A popular observation about silent films was that they had reached their peak by the time sound was introduced. Recently watching Dziga Vertov’s avant-garde Man with a Movie Camera, it’s hard to argue with such a case. Often found on countless “greatest movie” lists, including the always reputable Sight and Sound poll, this culmination of the “city documentary” genre exceeds in just about every boundary imaginable. As Soviet montage formalism, Man’s impressive in its seamless control of actuality and subjectivity. As nationalistic propaganda, it deviates from parading any set of forced ideals and focuses on people. As a silent film in general, it tells the story of a whole nation without a single intertitle. Add to it its ingenius use of self-reflexivity, allowing to see a day in a life of an unnamed city and then watching as, brace yourself, the editor pieces the film for us to watch as an audience in the actual movie, and you’ve got a master at hand orchestrating a well-maneuvered requiem to a medium we had already bid farewell. So at #1 Man with a Movie Camera goes.
1. Man with a Movie Camera (Dziga Vertov)
2. Un chien andalou (Luis Buñuel)
3. Blackmail (Alfred Hitchcock)
4. Lucky Star (Frank Borzage)
5. A Cottage on Dartmoor (Anthony Asquith)
6. Pandora’s Box (G.W. Pabst) and Diary of a Lost Girl (G.W. Pabst)
7. Hallelujah (King Vidor)
8. The Love Parade (Ernst Lubitsch)
9. Spite Marriage (Edward Sedgwick and Buster Keaton)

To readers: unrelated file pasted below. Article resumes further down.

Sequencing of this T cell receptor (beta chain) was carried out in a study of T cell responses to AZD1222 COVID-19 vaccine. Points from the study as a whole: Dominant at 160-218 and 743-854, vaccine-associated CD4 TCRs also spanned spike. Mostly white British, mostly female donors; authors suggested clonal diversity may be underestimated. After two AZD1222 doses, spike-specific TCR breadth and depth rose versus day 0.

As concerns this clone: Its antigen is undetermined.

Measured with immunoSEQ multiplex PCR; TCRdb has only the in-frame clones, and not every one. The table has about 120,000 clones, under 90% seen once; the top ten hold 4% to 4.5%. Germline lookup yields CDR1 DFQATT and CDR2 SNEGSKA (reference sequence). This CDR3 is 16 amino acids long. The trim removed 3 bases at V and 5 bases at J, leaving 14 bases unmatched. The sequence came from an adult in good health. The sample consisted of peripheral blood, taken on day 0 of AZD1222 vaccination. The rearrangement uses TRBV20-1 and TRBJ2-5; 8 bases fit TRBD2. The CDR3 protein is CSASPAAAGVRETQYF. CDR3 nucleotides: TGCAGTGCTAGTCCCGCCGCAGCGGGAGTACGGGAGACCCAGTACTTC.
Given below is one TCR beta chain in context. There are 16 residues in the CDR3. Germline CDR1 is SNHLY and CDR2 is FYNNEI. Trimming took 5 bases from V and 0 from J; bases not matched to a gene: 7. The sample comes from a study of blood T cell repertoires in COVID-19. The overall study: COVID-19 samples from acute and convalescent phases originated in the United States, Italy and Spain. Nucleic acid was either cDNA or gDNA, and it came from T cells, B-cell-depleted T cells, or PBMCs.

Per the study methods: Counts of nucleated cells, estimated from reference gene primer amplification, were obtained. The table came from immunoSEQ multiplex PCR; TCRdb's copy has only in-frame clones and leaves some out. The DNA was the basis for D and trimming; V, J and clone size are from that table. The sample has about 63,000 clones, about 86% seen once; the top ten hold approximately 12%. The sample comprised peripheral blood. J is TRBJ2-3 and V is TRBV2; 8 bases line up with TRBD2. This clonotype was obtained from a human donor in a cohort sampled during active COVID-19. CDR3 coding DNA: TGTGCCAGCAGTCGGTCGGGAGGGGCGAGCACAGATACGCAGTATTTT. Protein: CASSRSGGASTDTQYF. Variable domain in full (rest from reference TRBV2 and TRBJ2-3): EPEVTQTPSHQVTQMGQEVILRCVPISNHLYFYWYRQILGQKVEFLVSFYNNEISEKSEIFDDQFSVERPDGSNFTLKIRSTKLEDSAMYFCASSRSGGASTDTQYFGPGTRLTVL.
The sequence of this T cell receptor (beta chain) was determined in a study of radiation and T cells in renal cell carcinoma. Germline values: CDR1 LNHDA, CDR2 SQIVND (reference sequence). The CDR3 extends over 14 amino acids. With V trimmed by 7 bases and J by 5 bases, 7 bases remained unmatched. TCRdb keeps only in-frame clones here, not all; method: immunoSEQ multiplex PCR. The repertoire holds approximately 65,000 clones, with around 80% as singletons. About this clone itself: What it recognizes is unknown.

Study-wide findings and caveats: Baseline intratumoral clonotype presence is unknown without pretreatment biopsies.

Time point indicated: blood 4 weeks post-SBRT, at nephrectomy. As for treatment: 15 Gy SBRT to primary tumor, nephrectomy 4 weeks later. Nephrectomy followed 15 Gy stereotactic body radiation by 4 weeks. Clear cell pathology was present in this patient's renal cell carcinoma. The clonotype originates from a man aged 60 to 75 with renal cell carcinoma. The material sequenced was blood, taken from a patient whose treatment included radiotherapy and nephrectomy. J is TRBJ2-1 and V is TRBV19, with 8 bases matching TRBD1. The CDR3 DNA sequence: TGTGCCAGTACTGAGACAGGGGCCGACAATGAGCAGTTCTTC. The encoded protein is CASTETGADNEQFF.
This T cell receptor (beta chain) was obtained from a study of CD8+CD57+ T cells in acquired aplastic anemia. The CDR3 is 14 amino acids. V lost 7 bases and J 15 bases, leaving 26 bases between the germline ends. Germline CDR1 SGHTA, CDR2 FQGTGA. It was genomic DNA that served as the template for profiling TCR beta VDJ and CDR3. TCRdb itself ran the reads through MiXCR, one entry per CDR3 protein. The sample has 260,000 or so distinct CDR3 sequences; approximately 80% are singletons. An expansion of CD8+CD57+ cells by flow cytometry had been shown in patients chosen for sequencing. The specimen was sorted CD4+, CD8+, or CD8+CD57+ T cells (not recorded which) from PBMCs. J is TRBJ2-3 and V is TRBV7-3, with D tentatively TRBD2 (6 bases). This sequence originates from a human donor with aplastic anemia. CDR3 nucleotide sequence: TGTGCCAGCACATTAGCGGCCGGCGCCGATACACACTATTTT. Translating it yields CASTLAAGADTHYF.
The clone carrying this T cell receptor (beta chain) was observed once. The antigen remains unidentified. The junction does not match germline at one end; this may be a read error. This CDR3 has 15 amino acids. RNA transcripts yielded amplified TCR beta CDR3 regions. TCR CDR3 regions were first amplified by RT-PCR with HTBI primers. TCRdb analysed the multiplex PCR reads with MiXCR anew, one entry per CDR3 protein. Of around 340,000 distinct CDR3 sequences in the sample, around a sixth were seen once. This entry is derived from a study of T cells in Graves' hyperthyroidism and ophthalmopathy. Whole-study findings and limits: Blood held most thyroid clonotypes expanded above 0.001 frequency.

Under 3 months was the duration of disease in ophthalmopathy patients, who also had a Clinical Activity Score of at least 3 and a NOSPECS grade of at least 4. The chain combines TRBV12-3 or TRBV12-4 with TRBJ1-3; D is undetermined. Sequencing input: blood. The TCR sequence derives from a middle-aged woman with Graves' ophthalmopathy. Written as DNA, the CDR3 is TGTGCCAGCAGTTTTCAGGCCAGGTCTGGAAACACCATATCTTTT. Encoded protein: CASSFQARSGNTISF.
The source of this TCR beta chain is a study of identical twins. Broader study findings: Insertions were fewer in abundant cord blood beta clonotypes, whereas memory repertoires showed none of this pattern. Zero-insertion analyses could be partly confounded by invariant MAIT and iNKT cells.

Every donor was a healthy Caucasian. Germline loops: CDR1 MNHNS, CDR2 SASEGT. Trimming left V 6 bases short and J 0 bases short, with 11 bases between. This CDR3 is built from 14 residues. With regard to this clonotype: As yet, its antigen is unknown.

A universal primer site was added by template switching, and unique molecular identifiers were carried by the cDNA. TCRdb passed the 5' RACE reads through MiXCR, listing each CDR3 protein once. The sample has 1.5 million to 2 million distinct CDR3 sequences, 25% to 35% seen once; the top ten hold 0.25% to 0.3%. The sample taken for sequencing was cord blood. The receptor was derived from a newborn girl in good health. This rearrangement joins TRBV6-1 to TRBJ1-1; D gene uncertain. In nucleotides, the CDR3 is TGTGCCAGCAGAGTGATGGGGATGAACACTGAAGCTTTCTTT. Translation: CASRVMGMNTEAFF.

10. The White Hell of Pitz Palu (Arnold Fanck and G.W. Pabst)
You want to talk about unprecedented, Luis Buñuel did to experimental cinema in less than twenty minutes what few, if any artists in that vein, could claim in a career’s lifetime. Then there are those films that treaded the fine line between silence and sound. I’ve had the fortune of watching Alfred Hitchcock’s Blackmail on the big screen with Anny Ondra driven mad by the word “knife.” It is said that a silent version of the film exists, but I can’t imagine its delivery being just as impactful. A Cottage on Dartmoor mirthfully plays with a scene mocking sound at a movie theater that’s as scathing as Chaplin’s jabs towards talkies in City Lights and Modern Times. But other than that, Asquith’s glum thriller is anything but playful. Vidor’s Hallelujah and Lubitsch’s The Love Parade take leaps and bounds by becoming some of the very first musicals in film, all the while directors like G.W. Pabst and Frank Borzage presented works that were nothing less than masterpieces of the silent movement.
Those titles that just missed the ranks include a twofer from Dudley Murphy. Both St. Louis Blues and Black and Tan are exceptional in conveying just what exactly the blues and jazz meant respectively at the time, not to mention becoming cinematic landmarks on music history by preserving in film the enigmas that were Bessie Smith and Duke Ellington. Erich von Stroheim had his problem picture Queen Kelly, with Gloria Swanson taking control midway and unfortunately losing focus, and The Marx Brothers debut was forever embedded in nitrate with The Cocoanuts. Notable performances (apart from Louise Brooks cementing a mother of a legacy in one year alone) include Helen Morgan in Rouben Mamoulian’s remarkably fluid Applause, Anna May Wong overseas in E.A. Dupont’s Piccadilly, and Gary Cooper in Victor Fleming’s Wolf Song and The Virgininan. My argument for the latter being that while Cooper wasn’t the most versatile actor around, he had the poise and disposition of what I always found myself to believe was a true movie star. So there you go.
Next time: 2006.